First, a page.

Reacher in race to solve $100m question in 1996-set prequel
Thriller: Night School, Lee Child, Bantam Press, hdbk, 394 pages, €20
According to the American business magazine Forbes, the Jack Reacher series of thrillers is "the strongest brand in publishing". In the 19 years since the first book in the franchise - Killing Floor - was published, its creator Lee Child has achieved sales in excess of 100 million books worldwide and become a millionaire many times over. Last week, the 21st Jack Reacher novel, Night School, hit the bookshelves, and its publication neatly coincided with the recent release of the second Reacher movie, starring Tom Cruise, Jack Reacher: Never Go Back.
Reacher fans were apocalyptic when it was announced that Cruise had optioned the film rights to some of Child's books. Munchkin Cruise could not possibly play the 6ft 5in, 250lb ex-military policeman with any authority, they opined. They were wrong. The 2014 Jack Reacher movie was a huge box office hit, raking in $218m in ticket sales, comfortably trebling its $60m budget.
Audience reaction to the latest movie suggests it, too, will be another big hit for the 52-year-old action star, whose religious beliefs may be wacky, but whose business acumen is sharper than a Masterchef's paring knife.
Child himself has always been hugely diplomatic about Cruise's lack of stature, and he has also been extremely sanguine with the liberties that film producers often take with their literary source material. In a recent interview in Vanity Fair, the British-born New York resident says that while a lot of writers worry about what Hollywood is going to do to their books, "the point is they don't do anything to your book. Your book exists before and afterwards, completely unchanged".
A movie, he says, is someone else's version of it, and he would actually prefer if they didn't stick too closely to his work. The new Reacher novel, Night School, reaches two decades back into Reacher's military past. Set in 1996, Reacher has just been awarded a medal, his second Legion of Merit. He's not too impressed because what he did to get it, he feels, wasn't much to boast about... "the Balkans, some police work, a search for two local men with wartime secrets to keep, both soon identified and located, and visited, and shot in the head. All part of the peace process... four rounds expended. No big deal".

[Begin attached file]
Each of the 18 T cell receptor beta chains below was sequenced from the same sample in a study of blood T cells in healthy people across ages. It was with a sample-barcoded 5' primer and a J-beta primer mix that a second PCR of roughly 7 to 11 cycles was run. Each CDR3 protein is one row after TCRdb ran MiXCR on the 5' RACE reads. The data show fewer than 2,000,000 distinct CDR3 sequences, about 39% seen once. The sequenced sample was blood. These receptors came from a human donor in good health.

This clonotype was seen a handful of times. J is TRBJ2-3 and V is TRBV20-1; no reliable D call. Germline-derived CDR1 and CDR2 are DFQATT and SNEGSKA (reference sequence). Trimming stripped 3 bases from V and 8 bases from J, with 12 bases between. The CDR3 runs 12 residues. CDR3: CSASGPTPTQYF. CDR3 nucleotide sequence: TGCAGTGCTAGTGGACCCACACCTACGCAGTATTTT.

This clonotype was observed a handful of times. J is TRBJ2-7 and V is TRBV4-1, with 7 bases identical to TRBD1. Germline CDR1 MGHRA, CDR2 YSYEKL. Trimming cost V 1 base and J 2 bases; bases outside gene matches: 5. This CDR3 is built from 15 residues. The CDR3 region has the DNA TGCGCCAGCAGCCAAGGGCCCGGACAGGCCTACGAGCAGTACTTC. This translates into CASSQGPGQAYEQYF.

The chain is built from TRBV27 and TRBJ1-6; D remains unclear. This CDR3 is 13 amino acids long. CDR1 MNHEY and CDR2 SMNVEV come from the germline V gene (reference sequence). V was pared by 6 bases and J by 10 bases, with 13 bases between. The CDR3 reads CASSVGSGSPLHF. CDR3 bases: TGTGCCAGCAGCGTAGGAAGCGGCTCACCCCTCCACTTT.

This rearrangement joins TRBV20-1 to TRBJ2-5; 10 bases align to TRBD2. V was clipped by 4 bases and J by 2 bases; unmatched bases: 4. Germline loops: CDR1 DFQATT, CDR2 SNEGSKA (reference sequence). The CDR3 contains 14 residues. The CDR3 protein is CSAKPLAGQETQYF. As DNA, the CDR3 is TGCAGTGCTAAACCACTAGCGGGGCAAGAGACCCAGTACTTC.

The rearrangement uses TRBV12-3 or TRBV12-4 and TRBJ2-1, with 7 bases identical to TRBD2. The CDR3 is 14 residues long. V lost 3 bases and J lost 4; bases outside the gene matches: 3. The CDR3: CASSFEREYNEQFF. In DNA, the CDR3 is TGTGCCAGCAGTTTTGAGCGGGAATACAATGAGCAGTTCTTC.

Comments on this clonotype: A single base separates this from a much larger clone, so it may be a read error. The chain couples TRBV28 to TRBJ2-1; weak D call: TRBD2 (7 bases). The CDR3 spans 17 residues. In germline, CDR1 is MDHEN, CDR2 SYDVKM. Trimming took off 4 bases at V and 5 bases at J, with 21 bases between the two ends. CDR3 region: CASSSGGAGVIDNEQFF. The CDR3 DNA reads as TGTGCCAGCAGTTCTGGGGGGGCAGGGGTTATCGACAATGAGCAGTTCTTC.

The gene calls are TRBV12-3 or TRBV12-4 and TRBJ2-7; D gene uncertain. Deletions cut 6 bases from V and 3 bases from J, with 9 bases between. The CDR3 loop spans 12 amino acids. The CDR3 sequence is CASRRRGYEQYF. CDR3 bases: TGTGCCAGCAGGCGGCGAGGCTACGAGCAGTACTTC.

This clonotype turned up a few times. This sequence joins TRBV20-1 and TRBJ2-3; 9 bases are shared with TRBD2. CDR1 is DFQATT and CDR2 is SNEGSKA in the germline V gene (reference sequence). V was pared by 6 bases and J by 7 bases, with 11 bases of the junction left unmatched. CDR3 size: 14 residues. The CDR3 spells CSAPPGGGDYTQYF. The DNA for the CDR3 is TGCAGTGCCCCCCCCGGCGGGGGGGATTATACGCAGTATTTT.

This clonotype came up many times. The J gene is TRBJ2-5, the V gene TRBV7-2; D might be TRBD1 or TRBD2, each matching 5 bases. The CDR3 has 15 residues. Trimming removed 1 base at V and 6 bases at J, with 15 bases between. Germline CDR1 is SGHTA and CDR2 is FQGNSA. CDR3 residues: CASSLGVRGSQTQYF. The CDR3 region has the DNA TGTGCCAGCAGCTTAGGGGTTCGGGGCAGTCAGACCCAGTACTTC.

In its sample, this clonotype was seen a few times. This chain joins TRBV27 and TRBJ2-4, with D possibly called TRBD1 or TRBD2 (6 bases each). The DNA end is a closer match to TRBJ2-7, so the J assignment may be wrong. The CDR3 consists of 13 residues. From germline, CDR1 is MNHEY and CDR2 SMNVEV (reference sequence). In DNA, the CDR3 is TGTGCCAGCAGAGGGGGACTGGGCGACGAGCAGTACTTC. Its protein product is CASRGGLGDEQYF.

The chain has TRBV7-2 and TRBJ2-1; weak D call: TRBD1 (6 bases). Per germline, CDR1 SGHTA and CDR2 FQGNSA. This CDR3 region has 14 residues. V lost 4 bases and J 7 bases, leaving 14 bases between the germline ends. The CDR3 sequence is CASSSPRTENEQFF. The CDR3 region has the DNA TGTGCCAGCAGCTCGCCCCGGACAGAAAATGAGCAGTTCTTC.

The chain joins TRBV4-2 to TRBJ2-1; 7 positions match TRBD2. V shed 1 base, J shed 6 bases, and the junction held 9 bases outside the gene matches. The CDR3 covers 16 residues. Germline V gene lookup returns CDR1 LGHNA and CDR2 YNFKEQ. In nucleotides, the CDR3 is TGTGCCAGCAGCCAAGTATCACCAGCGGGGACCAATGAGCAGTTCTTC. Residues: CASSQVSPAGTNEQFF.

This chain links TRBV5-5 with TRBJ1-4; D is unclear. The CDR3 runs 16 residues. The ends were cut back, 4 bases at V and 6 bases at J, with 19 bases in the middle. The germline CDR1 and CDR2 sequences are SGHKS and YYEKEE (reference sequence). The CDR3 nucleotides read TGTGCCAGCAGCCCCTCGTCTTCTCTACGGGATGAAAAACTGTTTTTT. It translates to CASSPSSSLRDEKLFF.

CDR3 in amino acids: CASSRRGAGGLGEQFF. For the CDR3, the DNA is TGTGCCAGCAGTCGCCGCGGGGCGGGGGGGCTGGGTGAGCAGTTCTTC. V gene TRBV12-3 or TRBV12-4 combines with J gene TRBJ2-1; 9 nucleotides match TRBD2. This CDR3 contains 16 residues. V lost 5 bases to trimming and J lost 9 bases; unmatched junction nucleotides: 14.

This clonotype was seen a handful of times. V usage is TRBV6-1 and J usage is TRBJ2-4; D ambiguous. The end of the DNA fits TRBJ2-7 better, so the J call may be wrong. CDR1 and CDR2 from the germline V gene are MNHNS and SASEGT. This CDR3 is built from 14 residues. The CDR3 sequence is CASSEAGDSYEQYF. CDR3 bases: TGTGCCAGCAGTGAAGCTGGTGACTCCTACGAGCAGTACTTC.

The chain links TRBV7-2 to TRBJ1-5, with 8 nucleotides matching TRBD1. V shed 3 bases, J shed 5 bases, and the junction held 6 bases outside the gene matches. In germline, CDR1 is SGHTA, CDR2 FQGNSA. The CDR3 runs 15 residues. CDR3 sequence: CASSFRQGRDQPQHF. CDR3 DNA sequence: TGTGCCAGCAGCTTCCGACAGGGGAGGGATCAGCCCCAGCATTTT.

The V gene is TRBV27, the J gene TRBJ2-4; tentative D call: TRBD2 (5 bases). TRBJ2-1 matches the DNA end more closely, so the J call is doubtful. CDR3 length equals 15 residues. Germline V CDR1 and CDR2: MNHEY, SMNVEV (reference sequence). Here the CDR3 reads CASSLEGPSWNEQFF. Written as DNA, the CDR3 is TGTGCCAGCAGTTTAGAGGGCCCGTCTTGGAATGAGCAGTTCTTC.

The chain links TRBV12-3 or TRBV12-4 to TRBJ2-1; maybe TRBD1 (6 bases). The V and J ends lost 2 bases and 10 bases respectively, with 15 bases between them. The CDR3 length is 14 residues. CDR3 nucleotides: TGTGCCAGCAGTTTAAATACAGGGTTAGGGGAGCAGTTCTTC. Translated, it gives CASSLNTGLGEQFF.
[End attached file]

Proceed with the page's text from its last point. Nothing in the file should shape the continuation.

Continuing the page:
He's also less than impressed that within hours he is told to report to a interdepartmental school to study. But when he gets to the 'school', he realises there are just three pupils - himself, an FBI agent and a CIA analyst. He's on a new secret mission and he has a new boss, Dr Marion Sinclair, the senior deputy to Alfred Ratcliffe, America's National Security Advisor.
There is, she tells them, a flat in Hamburg, home to four apparently wealthy young Arab men with no jobs. They had a visitor recently, a messenger from some shadowy jihadist group somewhere in the Middle East, who stayed with them while arranging an important meeting. The NSA's mole in the group has said the message he was bringing back to his bosses in their Yemeni desert lair was just seven words - "The American wants a hundred million dollars." The questions Reacher and his two colleagues now have to answer is: for what? And from whom? Another surprise is that a former colleague he thought he would never see again, Sergeant Frances Neagley, appears on the scene. She was the best soldier he had ever worked with and, possibly, his best friend, and now they are in a desperate race against time to save the world from a nightmare event that they find hard to even imagine.
As ever, Child delivers a satisfyingly complex, exciting and well-researched story and tells it in his trademark addictively unfussy and economical prose. There is no doubt that Reacher #21 will fly off bookshop shelves worldwide, and be devoured by fans overnight, all of whom will probably spend the next 12 months feverishly anticipating Reacher.